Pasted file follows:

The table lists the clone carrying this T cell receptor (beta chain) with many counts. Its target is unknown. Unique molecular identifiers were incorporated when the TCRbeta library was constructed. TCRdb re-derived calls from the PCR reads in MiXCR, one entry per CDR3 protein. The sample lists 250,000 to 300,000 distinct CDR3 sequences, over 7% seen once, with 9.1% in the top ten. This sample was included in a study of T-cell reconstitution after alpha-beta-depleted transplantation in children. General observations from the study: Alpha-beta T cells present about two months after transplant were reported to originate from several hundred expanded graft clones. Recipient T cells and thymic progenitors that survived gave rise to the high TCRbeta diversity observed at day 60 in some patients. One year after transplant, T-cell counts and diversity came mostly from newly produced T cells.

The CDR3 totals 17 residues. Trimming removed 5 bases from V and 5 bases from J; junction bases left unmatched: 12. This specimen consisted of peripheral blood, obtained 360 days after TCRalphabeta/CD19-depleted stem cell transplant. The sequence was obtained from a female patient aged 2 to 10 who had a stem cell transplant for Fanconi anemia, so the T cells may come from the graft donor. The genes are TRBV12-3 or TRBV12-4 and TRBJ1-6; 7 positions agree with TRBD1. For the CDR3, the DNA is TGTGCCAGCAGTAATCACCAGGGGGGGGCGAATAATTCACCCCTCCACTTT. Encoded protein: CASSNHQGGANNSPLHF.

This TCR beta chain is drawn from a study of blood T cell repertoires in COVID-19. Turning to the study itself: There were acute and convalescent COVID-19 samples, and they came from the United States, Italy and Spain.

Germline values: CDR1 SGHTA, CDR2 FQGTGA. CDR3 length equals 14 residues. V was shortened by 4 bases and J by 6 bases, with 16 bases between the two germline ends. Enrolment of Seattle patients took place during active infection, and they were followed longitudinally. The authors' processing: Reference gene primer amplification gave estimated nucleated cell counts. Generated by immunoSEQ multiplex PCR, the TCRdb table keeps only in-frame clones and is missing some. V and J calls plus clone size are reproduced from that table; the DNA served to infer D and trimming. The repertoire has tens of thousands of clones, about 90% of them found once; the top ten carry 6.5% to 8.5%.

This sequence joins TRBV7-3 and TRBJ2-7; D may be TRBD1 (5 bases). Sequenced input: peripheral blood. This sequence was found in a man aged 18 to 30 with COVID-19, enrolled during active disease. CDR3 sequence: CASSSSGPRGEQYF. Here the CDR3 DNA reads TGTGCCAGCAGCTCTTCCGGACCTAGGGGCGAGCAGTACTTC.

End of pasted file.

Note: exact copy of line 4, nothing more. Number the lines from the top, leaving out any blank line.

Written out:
Germline values: CDR1 SGHTA, CDR2 FQGTGA. CDR3 length equals 14 residues. V was shortened by 4 bases and J by 6 bases, with 16 bases between the two germline ends. Enrolment of Seattle patients took place during active infection, and they were followed longitudinally. The authors' processing: Reference gene primer amplification gave estimated nucleated cell counts. Generated by immunoSEQ multiplex PCR, the TCRdb table keeps only in-frame clones and is missing some. V and J calls plus clone size are reproduced from that table; the DNA served to infer D and trimming. The repertoire has tens of thousands of clones, about 90% of them found once; the top ten carry 6.5% to 8.5%.